I really shouldn't write this column.
I really shouldn't write anything. Or say anything. And neither should you.
Expressing yourself can land you in the express lane to unemployment. Or, as Steve Tobak so eloquently puts it in "9 Sentences That Could Ruin Your Career," a recent article on Inc.com, "More people shoot themselves in the foot, get fired, or destroy promising careers by opening their big fat mouths than in any other way. And that goes for communication of any kind: face-to-face, phone, email, text, you name it."
Fortunately, Tobak's field guide to career-killing sentences provides an advanced warning system that could save you from a foot-in-the-mouth moment that ends up as a foot-out-the-door moment.
For example, consider this popular conversation starter -- "I probably shouldn't be telling you this, but ..." While you may consider this a valid introduction to an innocent incident report, the "this" that follows may indeed lead you into uncharted, and unemployed, territories. As Tobak says, and I hope it didn't get him fired, "almost anything you say will offend someone by crossing some amorphous boundary of political correctness."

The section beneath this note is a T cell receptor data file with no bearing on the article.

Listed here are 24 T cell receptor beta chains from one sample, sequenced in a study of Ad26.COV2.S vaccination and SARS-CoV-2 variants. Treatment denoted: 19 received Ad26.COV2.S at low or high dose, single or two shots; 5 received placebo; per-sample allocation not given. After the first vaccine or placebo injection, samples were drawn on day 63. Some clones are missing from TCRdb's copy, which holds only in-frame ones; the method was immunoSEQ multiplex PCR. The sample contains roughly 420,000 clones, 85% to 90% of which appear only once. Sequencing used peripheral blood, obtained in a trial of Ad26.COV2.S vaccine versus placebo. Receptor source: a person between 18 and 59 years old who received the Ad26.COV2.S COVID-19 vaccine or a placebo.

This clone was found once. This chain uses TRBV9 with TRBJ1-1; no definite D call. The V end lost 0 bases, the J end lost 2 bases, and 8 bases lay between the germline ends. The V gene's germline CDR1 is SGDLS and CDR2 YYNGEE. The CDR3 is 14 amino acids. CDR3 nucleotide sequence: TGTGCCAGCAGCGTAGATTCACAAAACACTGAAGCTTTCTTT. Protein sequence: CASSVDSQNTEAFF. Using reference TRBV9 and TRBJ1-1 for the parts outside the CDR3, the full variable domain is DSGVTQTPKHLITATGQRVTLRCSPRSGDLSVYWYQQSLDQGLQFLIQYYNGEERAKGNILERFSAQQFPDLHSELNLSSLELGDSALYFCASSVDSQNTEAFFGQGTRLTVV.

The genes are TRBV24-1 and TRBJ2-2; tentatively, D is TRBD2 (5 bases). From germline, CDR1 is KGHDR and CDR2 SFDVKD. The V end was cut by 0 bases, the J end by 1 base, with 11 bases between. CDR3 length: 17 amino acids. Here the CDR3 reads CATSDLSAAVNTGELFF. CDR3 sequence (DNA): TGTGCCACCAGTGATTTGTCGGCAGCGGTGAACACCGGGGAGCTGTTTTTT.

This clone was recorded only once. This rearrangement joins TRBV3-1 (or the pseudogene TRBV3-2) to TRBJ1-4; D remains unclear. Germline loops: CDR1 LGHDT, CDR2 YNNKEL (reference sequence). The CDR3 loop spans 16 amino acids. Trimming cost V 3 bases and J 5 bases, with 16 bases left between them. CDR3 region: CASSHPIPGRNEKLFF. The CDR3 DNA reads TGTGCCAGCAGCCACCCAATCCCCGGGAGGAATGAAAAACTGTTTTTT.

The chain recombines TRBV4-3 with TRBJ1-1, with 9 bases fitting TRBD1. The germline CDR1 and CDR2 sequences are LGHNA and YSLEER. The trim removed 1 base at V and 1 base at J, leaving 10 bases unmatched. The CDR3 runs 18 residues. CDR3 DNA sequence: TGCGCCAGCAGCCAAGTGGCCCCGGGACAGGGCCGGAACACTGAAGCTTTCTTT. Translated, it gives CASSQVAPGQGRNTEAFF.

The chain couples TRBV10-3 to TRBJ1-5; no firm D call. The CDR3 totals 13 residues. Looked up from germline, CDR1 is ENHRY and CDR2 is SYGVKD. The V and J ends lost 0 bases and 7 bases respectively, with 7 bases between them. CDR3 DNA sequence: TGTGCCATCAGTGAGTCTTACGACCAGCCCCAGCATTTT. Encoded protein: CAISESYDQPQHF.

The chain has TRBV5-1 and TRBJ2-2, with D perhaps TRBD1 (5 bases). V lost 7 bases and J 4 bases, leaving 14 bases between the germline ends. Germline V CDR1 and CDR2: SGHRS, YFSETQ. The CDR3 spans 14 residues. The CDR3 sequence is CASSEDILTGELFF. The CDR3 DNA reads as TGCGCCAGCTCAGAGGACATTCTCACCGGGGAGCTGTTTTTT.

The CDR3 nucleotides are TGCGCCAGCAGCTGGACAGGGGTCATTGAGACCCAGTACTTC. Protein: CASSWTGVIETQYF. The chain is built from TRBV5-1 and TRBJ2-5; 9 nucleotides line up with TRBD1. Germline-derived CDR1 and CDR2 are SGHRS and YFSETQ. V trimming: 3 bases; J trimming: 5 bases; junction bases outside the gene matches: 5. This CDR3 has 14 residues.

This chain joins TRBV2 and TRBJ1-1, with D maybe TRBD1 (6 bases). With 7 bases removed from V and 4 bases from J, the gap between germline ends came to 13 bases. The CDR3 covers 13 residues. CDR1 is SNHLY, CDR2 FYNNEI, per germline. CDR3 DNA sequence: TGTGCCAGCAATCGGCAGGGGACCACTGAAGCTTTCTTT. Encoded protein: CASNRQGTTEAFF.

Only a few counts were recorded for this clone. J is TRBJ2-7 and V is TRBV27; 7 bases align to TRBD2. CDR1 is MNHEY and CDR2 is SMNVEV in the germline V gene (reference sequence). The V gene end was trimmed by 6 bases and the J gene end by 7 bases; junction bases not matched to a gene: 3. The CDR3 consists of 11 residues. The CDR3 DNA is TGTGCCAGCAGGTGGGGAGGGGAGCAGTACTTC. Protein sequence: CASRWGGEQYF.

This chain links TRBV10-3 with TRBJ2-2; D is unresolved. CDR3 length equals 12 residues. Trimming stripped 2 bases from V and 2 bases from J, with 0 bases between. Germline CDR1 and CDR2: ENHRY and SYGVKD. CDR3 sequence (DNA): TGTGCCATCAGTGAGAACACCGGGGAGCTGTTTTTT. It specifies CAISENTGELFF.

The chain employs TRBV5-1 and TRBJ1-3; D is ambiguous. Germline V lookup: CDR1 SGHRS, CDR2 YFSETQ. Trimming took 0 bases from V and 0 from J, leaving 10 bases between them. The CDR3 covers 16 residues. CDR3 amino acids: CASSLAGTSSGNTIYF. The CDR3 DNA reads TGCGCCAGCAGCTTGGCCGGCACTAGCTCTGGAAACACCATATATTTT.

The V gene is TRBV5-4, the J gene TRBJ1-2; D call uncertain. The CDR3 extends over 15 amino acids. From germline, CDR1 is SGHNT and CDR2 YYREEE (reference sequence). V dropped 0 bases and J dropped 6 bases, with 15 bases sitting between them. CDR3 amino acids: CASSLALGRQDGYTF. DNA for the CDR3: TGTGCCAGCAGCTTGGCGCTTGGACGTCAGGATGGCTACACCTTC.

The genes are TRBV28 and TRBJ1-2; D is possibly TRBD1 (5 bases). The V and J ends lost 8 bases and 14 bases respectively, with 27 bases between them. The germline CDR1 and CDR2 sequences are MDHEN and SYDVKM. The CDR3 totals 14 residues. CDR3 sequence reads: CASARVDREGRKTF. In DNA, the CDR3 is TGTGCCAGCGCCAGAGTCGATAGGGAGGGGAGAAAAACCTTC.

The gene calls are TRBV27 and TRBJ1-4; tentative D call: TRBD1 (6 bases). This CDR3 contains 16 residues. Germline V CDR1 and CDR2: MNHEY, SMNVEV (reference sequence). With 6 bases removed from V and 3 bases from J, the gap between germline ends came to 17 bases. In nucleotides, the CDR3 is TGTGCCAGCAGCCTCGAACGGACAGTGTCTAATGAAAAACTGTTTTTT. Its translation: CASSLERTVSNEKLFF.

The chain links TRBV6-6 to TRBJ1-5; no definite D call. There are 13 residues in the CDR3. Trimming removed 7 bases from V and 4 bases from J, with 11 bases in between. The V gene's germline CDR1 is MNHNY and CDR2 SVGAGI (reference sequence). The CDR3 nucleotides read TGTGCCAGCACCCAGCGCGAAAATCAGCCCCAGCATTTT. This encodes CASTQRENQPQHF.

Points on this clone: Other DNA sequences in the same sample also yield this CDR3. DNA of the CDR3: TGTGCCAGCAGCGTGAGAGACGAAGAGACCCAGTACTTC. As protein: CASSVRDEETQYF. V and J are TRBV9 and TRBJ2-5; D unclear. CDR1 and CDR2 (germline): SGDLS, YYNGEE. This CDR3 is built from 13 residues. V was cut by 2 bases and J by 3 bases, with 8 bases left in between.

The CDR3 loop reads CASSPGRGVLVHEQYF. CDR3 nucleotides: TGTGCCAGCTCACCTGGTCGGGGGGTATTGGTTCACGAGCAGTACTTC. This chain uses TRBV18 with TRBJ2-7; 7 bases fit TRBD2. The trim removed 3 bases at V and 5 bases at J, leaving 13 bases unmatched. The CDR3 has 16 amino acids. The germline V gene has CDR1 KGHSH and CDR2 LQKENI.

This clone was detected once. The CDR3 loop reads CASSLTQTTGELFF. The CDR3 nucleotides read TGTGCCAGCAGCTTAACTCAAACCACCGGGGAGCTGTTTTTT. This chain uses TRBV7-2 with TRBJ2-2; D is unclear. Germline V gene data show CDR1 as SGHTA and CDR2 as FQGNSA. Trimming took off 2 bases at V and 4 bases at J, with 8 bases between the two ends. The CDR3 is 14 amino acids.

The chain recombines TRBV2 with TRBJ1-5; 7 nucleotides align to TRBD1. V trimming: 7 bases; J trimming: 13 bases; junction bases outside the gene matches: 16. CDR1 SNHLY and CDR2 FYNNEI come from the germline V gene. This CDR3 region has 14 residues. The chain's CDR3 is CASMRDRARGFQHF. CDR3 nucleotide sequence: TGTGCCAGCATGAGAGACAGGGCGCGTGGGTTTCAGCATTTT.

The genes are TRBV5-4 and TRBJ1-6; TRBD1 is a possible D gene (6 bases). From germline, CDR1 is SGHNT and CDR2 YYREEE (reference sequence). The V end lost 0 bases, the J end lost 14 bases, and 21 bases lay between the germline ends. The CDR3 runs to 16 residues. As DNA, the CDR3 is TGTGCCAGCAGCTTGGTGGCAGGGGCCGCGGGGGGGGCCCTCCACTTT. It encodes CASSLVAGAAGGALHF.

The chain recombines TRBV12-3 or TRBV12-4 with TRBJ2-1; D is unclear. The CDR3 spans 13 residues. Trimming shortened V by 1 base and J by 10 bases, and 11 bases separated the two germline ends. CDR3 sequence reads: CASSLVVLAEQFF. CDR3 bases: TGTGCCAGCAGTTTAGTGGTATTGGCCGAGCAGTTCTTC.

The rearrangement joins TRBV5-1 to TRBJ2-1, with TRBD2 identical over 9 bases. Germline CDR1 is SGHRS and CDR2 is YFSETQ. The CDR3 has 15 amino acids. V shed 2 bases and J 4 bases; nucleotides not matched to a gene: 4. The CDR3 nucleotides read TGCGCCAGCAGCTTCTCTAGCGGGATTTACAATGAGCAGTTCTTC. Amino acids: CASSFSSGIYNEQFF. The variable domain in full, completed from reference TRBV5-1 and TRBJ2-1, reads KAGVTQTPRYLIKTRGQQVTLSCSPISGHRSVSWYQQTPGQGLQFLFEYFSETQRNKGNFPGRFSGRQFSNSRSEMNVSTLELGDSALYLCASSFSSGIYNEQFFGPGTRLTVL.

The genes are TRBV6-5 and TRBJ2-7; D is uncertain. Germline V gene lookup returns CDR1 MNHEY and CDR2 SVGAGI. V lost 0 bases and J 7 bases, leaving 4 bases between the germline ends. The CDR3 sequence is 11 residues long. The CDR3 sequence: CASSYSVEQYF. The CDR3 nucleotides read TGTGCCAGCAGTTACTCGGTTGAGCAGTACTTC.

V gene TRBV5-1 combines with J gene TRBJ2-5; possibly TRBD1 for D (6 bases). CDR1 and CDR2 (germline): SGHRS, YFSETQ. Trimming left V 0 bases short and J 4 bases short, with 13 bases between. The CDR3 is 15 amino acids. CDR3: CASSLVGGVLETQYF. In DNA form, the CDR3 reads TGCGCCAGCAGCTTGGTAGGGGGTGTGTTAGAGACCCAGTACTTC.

Does this mean you have to stop gossiping? Heaven forbid. Considering the salary you earn, the only reason to go into work is for the gossip. But be sure to preface your nasty nuggets of scandal in a way that absolves you from blame. Like, "I was really shocked when you sent me that email about the affair between the boss and that floozy in IT."
When your colleague insists she never sent the email, you reply with a heartfelt assurance that you "won't tell a living soul." Your workmate will be so flummoxed at the thought of the blame that could come crashing down on her, she'll never remember that she really didn't send that email. And she'll be so appreciative of your willingness to hide her identity, she certainly won't go pointing fingers at y-o-u.
"I think the boss is a jerk" is another sentence to avoid -- especially if the boss is a jerk. Instead, get your message across with reverse psychology. Say, "I think the boss is a genius." When your colleagues look at you as if you were crazy, you immediately challenge them, "So you think the boss is a stupid jerk who couldn't manage his way out of a paper bag filled with extruded meat by-product?"
In Other News: Verizon Releases Statement on FCC’s “1930’s Era Regulations” in Morse Code | Michael Schaus